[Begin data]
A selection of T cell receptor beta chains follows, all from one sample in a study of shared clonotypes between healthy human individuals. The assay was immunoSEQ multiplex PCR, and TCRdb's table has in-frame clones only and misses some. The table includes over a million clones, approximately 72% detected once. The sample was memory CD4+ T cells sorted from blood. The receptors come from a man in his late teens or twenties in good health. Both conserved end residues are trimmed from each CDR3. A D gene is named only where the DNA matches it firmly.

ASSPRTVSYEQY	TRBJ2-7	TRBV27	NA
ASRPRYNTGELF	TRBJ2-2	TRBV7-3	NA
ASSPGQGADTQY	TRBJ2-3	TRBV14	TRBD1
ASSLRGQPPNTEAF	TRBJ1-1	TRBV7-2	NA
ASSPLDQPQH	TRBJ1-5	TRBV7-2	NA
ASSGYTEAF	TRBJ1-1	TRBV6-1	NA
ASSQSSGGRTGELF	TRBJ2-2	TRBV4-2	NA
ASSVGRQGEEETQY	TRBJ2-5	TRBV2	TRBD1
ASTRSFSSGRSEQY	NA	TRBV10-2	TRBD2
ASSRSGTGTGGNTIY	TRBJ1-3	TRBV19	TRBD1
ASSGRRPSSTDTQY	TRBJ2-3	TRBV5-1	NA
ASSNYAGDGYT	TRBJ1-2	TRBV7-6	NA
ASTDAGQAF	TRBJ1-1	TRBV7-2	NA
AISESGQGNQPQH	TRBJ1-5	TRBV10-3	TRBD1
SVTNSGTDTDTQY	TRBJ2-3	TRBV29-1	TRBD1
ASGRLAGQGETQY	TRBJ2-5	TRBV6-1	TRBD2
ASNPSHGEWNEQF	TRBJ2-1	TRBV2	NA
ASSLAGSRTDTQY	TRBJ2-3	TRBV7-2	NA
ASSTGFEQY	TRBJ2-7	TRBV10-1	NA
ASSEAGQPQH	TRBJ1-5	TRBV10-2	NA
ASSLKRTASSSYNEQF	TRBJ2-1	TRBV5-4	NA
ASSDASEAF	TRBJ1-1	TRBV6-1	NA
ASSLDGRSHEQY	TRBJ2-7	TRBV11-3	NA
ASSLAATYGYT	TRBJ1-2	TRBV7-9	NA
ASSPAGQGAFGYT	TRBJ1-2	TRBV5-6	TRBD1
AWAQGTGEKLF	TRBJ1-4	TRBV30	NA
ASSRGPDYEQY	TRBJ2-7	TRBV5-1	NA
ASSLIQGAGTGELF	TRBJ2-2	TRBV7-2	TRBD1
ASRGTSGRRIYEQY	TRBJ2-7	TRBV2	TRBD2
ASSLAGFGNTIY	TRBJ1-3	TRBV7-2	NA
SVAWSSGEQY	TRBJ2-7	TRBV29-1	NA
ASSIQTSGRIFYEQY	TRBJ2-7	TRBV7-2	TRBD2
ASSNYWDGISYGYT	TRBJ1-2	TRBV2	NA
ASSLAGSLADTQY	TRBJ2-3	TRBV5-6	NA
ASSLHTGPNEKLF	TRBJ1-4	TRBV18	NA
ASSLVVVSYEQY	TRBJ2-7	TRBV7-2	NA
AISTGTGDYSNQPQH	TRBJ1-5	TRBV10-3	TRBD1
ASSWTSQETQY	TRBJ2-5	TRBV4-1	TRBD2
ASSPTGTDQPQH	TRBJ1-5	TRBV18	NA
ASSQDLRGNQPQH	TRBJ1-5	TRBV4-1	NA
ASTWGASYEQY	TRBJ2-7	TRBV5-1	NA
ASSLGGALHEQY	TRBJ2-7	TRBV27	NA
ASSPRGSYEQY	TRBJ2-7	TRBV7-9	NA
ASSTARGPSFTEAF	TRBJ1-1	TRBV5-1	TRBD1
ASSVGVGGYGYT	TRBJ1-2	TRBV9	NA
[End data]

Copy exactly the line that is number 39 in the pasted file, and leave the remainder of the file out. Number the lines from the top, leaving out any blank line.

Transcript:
ASSWTSQETQY	TRBJ2-5	TRBV4-1	TRBD2